Rwanda: A day on the genocide tourism trail

Rwanda genocide Kigali Hutu Tutsi tourism

Remains of some of the 800,000 people who died in the Rwandan genocide are displayed in the Kigali Memorial Centre museum

“Here is where they smashed the children’s heads against the wall – there were too many of them and they didn’t want to blunt their machetes,” says a young woman in an unwavering, monotonous curator’s voice. Her composure, given the subject matter, is disconcerting.

While 20 dumfounded tourists gape at her, shuffling uncomfortably, the odd tut or disbelieving sigh barely grazing the silence, I ponder how old she would have been during the Rwandan genocide of 1994, when some 800,000 people (mainly ethnic Tutsi) were butchered. I wonder whether she is Tutsi or Hutu and if her family tree was pruned by the insanity.

We’re standing in an unassuming orange brick Catholic church built in the eighties, in the town of Nyamata, 30 kilometres south of Rwanda’s capital Kigali. Nyamata Church is now a memorial for 10,000 dead Rwandans

The lawn outside is groomed flawlessly, bushes are trimmed, and the low-key village which surrounds the church seems at peace with its surroundings.

Within the lifetime of everyone in the room, 10,000 Rwandan Tutsis were slayed by the Hutu Interahamwe (government-backed local militias) inside this building, no larger than your average village community hall.

While the Tutsi menfolk rallied futilely to fight the Interahamwe, the women, children and grandparents of the community fled to the ‘safety’ of the church. They were raped, beaten, bludgeoned, and systematically hacked to death with machetes, the mass murderers’ weapon of choice, a tool both killer and killed would have used daily in the fields.

After her meticulous account of the events, the woman asks us if we have any questions. Unease pervades the room, but after a nervous, somber hush, someone asks the guide about her ethnicity.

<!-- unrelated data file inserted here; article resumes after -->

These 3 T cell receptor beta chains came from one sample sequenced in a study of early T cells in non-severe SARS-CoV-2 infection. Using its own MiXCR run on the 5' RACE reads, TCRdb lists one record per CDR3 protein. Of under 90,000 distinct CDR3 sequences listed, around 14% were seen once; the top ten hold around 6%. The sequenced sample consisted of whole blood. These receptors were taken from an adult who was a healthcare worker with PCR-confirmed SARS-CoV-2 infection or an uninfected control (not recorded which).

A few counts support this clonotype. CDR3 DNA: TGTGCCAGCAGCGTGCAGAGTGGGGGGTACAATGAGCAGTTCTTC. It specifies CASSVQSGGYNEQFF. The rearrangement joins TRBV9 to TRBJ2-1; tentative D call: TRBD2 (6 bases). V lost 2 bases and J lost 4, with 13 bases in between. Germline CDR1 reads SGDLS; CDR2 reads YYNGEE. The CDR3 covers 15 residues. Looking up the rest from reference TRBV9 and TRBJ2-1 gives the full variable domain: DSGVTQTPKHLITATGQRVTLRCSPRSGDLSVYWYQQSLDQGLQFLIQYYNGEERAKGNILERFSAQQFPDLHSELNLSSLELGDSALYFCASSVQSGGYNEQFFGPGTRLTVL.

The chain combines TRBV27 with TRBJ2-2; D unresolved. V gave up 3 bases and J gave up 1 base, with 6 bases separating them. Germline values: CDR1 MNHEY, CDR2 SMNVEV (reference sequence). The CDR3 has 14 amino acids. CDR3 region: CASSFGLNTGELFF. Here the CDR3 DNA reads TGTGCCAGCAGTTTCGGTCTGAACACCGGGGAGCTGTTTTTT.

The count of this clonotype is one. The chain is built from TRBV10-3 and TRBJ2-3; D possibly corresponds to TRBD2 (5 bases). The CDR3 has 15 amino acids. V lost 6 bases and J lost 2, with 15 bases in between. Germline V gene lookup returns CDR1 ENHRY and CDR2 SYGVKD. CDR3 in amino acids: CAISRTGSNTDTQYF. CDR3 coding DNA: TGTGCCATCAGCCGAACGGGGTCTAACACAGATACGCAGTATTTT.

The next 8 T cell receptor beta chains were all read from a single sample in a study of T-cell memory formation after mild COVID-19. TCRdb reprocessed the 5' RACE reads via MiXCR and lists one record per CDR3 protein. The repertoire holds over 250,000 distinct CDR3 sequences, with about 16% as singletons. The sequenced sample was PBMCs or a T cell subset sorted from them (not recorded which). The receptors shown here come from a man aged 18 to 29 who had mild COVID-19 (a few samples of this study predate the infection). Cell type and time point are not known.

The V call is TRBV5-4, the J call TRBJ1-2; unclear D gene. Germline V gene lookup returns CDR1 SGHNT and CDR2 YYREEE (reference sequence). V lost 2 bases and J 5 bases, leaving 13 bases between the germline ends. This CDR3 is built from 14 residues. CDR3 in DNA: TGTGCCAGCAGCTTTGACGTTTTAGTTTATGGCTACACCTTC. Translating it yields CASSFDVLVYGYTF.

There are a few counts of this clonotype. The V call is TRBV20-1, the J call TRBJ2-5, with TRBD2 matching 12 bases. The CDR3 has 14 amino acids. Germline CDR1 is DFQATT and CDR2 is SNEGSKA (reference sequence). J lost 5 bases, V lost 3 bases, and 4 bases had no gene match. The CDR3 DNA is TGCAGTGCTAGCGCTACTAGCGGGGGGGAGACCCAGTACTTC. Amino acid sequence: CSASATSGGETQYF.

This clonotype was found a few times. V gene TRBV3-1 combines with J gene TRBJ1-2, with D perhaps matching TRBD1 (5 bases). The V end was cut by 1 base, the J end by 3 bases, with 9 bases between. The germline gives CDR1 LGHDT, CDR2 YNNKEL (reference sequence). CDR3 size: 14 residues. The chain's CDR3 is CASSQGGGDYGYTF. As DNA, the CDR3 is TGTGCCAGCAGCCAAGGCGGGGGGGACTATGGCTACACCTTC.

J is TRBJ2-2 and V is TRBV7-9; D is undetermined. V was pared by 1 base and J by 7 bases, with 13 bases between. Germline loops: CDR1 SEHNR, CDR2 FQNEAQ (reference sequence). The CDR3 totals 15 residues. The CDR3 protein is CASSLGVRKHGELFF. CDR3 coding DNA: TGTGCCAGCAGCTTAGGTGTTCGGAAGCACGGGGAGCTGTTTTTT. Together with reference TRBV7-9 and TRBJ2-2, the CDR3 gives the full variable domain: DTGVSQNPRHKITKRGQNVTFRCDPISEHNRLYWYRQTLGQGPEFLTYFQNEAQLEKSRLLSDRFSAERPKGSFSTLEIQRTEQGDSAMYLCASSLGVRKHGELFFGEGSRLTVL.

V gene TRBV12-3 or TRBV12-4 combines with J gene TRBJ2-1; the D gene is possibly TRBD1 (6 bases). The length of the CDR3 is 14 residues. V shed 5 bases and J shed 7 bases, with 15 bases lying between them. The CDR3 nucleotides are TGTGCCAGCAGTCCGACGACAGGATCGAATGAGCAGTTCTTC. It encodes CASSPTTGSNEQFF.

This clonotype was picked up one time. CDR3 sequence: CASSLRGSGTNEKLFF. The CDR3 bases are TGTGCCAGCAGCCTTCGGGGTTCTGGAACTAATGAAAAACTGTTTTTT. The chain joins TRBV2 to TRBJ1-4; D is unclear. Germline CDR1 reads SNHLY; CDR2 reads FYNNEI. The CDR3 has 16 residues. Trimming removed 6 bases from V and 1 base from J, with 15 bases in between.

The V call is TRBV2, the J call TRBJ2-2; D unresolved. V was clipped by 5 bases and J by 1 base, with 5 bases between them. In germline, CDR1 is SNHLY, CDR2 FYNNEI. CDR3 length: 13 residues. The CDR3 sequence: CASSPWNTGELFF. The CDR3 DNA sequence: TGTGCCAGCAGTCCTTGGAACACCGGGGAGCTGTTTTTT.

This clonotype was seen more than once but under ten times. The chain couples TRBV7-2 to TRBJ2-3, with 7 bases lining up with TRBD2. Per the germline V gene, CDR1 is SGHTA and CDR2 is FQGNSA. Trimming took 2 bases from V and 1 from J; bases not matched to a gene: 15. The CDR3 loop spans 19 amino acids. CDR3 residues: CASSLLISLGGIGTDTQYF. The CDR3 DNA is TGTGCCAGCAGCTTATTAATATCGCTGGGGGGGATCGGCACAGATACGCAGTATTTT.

Evasively, almost mechanically, she diffuses the question: “Since the genocide, we Rwandans don’t look into the soul of ethnicity – we are simply Rwandans.”

Reluctant, frustrated nods follow.

Conflictingly, throughout the ghastly tour the guide openly labels the victims as Tutsi but never once identifies the culprits as Hutu.

I really want to find out how the Tutsis and Hutus relate to each other now, especially because apparently many of the genocidaires live freely in the community. I don’t know how to semi-eloquently phrase the question without sounding like a vile voyeur so it goes unasked.

Whole communities turned against each other. Obviously records were not kept during this mayhem, so it’s improbable that all the thousands and thousands of perpetrators will ever be brought to justice – an open sore still in need of attention perhaps.

Stained by evil, this building can no longer function as a church so it’s now a permanent memorial to the genocide, one of many in Rwanda. I can’t conceive of 10,000 people cramming into this room, let alone the unspeakable hate that transpired within.

Nyamata church saw 10,000 Rwandans dies in the 1994 genocideInside, the blood and filth stained clothes of the dead have been placed on the original low-lying pews in an attempt to give form to those slaughtered.

At one end of the room, illuminated by the Rwandan sunlight through opaque glass tiles, even filthier clothes are heaped up even more chaotically. These are the last-worn garments of women and children whose bodies were disposed of in latrine pits.

At the main entrance a set of slatted brown steel doors are twisted and gnarled. They are draped with purple and white ribbons, the permanent hues of mourning. These doors were the last line of defense for the Tutsis of Nyamata; a couple of hand grenades disintegrated their last chance.

The church’s tin roof is sporadically freckled with bullet holes and dark purple and scarlet blood splatters still taint the walls, even the ceiling in some places too.

In the grounds of the church are crypts, mass graves with rows of human skulls on display deep inside. Many craniums have been ruthlessly split down the centre, hallmarks of a machete strike.